IUCN Current Affairs - 2020
India with the help of World wide Fund had recently held an estimation exercise of Indian Gaur in the Nilgris forest division of Tamil Nadu. This is the first estimation exercise being held in region. According to the exercise, there are around 2,000 Gaurs across the division.
The report generated by the exercise says that the animals in the region are prone to human-animal conflicts due to habitat loss, fragmentation. The Indian Gaurs in the region, specifically are inhabiting tea estates and human settlements.
The Gaurs are also affected by the invasive spread of the invasive species of plants in the reserve forest.
Also, the increase in resorts and buildings in the region has led to erection of fences that limit the traditional pathways used by the Gaurs to move between the habitats.
The IUCN Red List has put the Indian Gaurs under Vulnerable category. The Wild Life Protection Act, 1972 has put the Indian Gaurs under Schedule I.
Indian Gaurs are the largest and tallest in the family of wild cattle. They are grazing animals.
The scientists have found that a rare genetic condition of leucism is observed in Indian Gaurs. Leucism causes partial loss of pigmentation in the skin pattern of the animal. This is not good for the animals as leucism might compromise the immune system of the animals and reduce their survival rates.
The mutation is caused due to low quality diet, environmental alterations, follicular damage, in-breeding, pollution, etc.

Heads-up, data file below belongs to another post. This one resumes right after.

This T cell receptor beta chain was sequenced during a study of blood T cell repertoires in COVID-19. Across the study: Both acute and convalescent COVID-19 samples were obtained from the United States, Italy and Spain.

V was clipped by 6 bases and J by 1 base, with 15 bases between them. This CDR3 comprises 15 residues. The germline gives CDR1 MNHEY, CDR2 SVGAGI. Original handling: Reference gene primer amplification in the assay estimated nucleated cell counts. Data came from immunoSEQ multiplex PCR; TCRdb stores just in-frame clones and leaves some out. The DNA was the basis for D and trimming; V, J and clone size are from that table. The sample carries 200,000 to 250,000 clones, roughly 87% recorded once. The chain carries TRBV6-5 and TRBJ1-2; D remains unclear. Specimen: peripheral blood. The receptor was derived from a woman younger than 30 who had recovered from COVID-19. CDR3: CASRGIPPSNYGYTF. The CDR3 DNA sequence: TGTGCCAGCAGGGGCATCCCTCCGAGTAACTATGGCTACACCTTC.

Tags: Habitat loss • IUCN • IUCN Red List • Man-Animal Conflict • Nilgiri Hills
On June 10, 2020, PM Modi on Twitter announced about the increase in population of Asiatic Lions.
The Asiatic Lion population has increased by 29%. It was 523 in 2015 and has increased to 674 in 2020. India has recorded 36% increase in distribution area of lions. It was 22,000 square kilo metres in 2015. In 2020, the spread increased to 30,000 square kilo metres. The Asiatic Lions are currently in the protected areas of agro-pastoral landscape of Saurashtra, Gujarat.
How did the population increase?
The Asiatic Lion population increased steadily due to the following reasons
- Community Participation
- Emphasis on Technology
- Proper Habitat Management
- Wildlife Healthcare
- Steps that minimize human-lion conflicts.
The Asiatic Lion is listed under Endangered in IUCN red list. This is mainly because of their small population size and area of occupancy.
The Asiatic Lions are found in western and middle Asia. In India there were found in the region between the Indus river in the west, till Bengal in the east and till Narmada river in the south. Today they are restricted to Gir Forest National Park.
In India, the Asiatic Lions are listed in Schedule I of the Wildlife (Protection) Act, 1972.